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Reflection: Lafia

Lafiya

The word lafiya in the Hausa language means good. Say hello to any Hausa speaker, and he will blurt out lafiya! I presumed that this was the origin of the name this ancient city held. True presumption or not, I took the city as a harbinger of good, and good it turned out to be for me. This was my mindset when I bought my first bus ticket to the city. This positive attitude brought me good luck and paved the way for me to enjoy my adventures while living in the city.

The image above gives me bittersweet memories. Each time I stumble on it, I feel that I left a part of me behind. Lafia was a city where I, a stranger, became a leader. Indeed, Lafia was good, just that the sun’s heat was indifferent. I made great friends whose influence I still cherish. It is in human nature to err – memories fade, things change and dialogues are entirely forgotten. But Lafia is one memory that I hope lives with me forever.

It’s been almost half a decade, dear Lafia; I still have this desire to return to you and your welcoming people. 😔

Simple City

Lafia is a simple city. It is a mix of the humble and proud – the rich and poor alike call it home. It’s a narrative of urban and rural lifestyles. I lived in Worker’s Village, in Tudun Amba, a suburb of Lafia. It wasn’t entirely a village per se, just that the encroaching hands of town pollution threatened it. This flourishing village boasts of green trees and fields, affluent flowers were scarce, and sandy soil was abundant. It is so sandy in Worker’s Village that it could cause your bike to tumble. Luckily I never did fall throughout my stay! There are many stray animals on the road – dogs, pigs, geese, chickens, goats, sheep, you name it. Most are without owners and so fend for themselves. The wind is harshly hot, especially in April. I always go out in shorts and sleeveless clothing. The cold late at night is almost unbearable. I had to kit up before bed. Despite this excruciating heat and cold, I still love the serene city feel.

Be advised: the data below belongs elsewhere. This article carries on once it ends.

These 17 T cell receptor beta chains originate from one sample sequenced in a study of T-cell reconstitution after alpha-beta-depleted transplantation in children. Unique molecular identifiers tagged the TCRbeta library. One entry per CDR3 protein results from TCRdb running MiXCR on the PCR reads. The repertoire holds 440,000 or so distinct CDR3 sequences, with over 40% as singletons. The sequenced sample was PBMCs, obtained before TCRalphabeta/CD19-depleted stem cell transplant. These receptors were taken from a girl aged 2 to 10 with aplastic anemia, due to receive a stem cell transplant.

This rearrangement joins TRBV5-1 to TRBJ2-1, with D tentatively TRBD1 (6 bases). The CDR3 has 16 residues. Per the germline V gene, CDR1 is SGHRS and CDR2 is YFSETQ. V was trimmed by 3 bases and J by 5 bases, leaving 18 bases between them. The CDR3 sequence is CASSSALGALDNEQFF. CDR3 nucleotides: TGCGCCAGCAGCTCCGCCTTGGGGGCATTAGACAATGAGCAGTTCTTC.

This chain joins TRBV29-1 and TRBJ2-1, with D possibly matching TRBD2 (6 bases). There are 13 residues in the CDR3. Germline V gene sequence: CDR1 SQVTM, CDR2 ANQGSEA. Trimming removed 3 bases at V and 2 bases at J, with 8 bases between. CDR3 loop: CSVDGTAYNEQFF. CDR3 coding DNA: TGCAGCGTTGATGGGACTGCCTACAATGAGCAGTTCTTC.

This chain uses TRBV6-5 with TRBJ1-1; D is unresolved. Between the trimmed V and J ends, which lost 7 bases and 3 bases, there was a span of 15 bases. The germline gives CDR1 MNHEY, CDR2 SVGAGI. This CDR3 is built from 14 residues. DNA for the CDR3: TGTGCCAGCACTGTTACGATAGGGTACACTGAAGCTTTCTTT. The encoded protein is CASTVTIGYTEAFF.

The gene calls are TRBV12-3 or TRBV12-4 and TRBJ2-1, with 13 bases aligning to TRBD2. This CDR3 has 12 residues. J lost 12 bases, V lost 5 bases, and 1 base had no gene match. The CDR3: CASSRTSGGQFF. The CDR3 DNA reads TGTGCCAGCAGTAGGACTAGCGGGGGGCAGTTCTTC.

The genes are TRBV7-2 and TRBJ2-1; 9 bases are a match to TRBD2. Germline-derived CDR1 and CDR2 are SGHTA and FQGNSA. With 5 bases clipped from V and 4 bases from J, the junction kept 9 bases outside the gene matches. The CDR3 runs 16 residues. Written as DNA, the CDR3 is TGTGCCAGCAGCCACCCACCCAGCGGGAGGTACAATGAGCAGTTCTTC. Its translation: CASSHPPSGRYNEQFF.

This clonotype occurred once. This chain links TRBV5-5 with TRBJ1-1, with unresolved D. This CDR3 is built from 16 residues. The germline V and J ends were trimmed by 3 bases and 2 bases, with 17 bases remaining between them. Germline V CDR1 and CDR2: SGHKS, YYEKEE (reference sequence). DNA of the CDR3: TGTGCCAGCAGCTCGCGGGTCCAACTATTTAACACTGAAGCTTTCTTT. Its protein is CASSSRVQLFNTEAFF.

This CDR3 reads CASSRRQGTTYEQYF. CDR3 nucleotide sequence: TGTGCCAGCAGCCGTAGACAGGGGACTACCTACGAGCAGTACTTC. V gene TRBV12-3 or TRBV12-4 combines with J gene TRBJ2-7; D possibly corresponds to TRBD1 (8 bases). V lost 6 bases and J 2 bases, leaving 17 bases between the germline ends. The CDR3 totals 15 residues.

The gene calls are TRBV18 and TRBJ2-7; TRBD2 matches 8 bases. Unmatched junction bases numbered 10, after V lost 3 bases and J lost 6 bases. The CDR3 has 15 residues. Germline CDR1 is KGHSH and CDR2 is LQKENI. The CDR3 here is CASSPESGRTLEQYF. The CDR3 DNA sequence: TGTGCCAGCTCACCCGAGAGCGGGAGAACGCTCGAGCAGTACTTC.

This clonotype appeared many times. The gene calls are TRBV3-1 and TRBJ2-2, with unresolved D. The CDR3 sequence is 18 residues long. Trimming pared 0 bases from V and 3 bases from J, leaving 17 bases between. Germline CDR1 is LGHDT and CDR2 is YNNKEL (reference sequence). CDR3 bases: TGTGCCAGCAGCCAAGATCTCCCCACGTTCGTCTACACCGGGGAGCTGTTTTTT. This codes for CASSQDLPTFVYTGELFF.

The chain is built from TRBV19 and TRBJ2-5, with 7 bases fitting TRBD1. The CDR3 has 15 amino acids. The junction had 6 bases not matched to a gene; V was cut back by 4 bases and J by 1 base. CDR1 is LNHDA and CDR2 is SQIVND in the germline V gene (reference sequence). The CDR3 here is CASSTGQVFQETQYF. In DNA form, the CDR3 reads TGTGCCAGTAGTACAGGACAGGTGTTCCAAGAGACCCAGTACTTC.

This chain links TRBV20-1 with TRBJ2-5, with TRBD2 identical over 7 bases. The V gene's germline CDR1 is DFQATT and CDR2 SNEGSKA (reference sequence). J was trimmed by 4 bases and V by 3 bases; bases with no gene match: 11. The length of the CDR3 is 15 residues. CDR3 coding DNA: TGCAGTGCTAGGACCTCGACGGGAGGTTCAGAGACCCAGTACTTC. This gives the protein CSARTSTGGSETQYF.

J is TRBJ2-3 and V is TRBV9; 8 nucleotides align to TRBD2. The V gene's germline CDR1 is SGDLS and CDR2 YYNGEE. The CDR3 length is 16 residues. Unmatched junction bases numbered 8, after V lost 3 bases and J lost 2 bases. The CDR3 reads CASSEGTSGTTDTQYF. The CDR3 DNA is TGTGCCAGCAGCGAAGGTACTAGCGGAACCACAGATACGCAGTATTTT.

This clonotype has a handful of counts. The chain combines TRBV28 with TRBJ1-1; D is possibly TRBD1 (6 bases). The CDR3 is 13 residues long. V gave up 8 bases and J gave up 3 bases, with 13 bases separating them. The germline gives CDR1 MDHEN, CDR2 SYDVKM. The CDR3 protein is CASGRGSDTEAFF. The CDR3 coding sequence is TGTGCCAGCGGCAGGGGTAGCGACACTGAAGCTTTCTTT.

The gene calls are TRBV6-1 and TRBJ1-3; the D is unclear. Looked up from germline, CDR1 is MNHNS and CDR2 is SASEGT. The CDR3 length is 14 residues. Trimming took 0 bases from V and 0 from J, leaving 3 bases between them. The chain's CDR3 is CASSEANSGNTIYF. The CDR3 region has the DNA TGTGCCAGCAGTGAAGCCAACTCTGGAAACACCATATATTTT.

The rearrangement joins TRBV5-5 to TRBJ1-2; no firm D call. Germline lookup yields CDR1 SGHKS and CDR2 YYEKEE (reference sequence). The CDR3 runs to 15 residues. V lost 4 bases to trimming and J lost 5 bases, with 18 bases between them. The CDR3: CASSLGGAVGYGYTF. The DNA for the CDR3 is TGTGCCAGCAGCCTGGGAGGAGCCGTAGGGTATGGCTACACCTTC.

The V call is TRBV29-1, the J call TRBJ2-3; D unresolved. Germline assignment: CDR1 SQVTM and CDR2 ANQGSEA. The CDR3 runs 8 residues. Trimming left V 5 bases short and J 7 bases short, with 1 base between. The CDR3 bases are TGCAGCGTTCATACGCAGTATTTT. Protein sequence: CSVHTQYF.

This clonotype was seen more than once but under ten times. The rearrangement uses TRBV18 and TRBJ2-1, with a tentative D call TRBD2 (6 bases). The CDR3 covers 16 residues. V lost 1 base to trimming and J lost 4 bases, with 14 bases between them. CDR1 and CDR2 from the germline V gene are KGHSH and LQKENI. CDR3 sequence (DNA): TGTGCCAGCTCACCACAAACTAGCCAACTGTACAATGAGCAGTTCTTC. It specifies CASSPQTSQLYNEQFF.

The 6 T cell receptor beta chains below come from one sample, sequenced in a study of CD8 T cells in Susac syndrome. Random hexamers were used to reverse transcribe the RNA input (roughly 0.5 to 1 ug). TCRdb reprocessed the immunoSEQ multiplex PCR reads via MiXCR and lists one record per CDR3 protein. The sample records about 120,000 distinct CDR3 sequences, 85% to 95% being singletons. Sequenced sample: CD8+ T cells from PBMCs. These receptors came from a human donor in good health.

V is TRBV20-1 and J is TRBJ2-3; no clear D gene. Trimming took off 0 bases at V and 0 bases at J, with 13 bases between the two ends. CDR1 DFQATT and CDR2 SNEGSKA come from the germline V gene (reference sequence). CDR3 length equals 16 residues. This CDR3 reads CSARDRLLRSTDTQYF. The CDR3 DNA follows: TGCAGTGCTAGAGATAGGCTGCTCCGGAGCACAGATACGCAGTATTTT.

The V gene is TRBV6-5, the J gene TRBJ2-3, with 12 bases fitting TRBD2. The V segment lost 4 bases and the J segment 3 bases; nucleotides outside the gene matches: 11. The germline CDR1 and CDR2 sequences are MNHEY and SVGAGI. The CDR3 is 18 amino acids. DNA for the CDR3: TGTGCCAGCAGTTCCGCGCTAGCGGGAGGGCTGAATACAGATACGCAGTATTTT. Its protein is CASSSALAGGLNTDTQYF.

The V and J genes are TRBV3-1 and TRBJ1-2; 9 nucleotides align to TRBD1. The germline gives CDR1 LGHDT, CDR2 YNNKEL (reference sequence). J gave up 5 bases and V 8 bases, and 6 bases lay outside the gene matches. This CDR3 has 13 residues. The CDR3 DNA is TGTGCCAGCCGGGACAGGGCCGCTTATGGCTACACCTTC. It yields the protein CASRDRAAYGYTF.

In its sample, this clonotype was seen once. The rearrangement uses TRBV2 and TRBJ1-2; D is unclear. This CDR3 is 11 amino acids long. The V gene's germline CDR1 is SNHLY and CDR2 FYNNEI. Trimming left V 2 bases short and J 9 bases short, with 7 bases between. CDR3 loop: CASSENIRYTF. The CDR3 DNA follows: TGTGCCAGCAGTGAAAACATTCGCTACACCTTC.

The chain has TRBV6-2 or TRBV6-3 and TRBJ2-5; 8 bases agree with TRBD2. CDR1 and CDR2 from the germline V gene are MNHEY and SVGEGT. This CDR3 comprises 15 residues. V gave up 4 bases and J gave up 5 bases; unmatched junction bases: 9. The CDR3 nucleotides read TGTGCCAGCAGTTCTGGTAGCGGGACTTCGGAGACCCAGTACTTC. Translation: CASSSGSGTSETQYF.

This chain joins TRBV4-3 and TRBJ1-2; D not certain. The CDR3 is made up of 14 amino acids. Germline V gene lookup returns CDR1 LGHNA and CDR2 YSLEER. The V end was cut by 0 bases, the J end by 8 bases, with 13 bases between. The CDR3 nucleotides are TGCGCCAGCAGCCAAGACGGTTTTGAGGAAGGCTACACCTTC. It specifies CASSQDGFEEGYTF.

I made friends, tonnes of them. The locals liked me a lot. I had marriage offers, haha! One time, a well-learned woman offered to give me a wife (probably one of her lovely daughters), if I converted to Muslim. The dads I had contact with almost had me thinking that they want me married to their daughters. Well, I wasn’t ready for that.

The market in Lafia town is one of hustle-bustle; traders from all parts of Nigeria buy and sell their wares. I made a lot of friends with locals and settlers. Some of the indigenous traders know me and supplies some of the best groceries. These friends helped me get to know and explore the land. I was never alone, safe from my quiet times.

As a food lover, Lafia was the ideal town for me. Food is abundant, and I love good food. The neighbouring states are all known to produce enough food. The foodstuff here is diverse; one could get confused choosing breakfast. Fortunately, I could afford most of the foodstuff. My kitchen was my laboratory; I spent hours experimenting and got away with new recipes. 😋

Back to our Image

The mast in the background is owned by the Nigerian Television Authority (NTA), Lafia, and the empty field was my quiet time getaway. Many evenings, I escape from people, so I could have time to empty my thoughts and fill myself with natural moments.

I recall watching herders and their cattle. When talking to their herd, the herders make different sounds, smacking their upper and lower lips with their teeth and sucking at their tongues. The cattle mastered the herder’s vocal signs. Watching them each time showed me how man and his environment should interact. It was such a fantastic set. I tried with much difficulty to mimic the herder’s calls, but the flock always ignored me. The grassland showed in the image is a large double football field. There is enough space for everyone. We just had to gather – the hungry herd, patient shepherds, annoying insects and the observant man to see the sunset together.

Each time I reflect in a quiet and open field, this nostalgic feeling return to me; the young calves close at the cows’ heels, the ever-busy grass chewing herd, the smiling shepherds carrying sticks on their shoulders, the distant smoke gathering up the horizon and the eventual acrid smell of burning grass. The dry soothing wind will bring such memories.

Each time I stumble upon this image, it reminds me that home is whatever I chose to call it, and I have decided to define it as a state of mind. It’s good to remember places that treat and recognise one as a member. Lafia and her people meant good to me.

Good night. 😴

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